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01-12-2014 | Research | Uitgave 1/2014 Open Access

Journal of Foot and Ankle Research 1/2014

The assessment and management of diabetes related lower limb problems in India-an action research approach to integrating best practice

Tijdschrift:
Journal of Foot and Ankle Research > Uitgave 1/2014
Auteurs:
Michael Harrison-Blount, Michelle Cullen, Christopher J Nester, Anita E Williams
Belangrijke opmerkingen

Competing interests

The authors declared no potential conflicts of interest with respect to the research, authorship, and/or publication of this article.

Authors’ contributions

MHB Facilitated and led the focus groups, Transcribed and analysed the data and drafted the manuscript. MC acted as research assistant during the focus groups and contributed towards the literature review. AW and CN acted as PhD supervisors for MHB. All authors read and approved the final manuscript.

Abstracts

Background

In this article the authors explore the current issues and barriers related to achieving successful outcomes to diabetic foot complications in India. This was achieved by engaging clinicians in taking ownership of the problems and facilitating them in the identification of solutions to action change in clinical practice.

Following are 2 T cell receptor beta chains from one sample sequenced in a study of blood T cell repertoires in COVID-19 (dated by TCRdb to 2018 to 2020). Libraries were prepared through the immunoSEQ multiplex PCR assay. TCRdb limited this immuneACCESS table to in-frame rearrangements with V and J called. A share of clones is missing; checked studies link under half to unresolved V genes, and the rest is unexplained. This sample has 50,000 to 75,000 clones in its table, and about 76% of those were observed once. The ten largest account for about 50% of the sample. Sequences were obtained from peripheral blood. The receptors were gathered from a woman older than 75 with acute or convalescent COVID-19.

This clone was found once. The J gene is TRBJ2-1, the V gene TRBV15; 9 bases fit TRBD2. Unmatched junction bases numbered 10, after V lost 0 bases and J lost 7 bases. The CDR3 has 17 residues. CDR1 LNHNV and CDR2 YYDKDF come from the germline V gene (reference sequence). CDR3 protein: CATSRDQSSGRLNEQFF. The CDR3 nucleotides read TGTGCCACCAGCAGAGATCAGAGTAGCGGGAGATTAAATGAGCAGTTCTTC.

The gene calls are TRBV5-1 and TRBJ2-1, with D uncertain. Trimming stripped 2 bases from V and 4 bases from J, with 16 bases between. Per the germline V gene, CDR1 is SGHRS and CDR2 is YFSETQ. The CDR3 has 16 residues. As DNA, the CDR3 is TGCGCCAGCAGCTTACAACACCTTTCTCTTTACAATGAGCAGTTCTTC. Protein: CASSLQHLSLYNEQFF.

Methods

This was accomplished through facilitating participants in this study via a process of problem identification and planning, the first phases of an action research cycle approach. The methods of data collection were focus groups, observations and individual conversations. The data were analysed using a thematic framework.

Results

Based on the practitioner’s experiences and opinions, key themes were identified. These themes had the potential to inform the changes needed in clinical practice, to overcome barriers and embed ownership of the solutions. Five themes were identified highlighting: concerns over a fragmented service; local recognition of need; lack of standardised care pathways; lack of structured assessment and an absence of annual foot screening. Combined, the issues identified were thought to be important in preventing timely assessment and management of foot problems.

Conclusion

It was unanimously agreed that a formalised process of foot assessment should be developed and implemented as part of the subsequent phases of the action research process, which the authors intended to take forward and report in a further paper. The aim of which is to guide triage, education, care pathways, audit and evaluation of outcomes. Facilitation of the clinicians in developing a program and screening tool to implement and teach these skills to others could be an important step in reducing the number of high-risk cases that are often resulting in the amputation of limbs.

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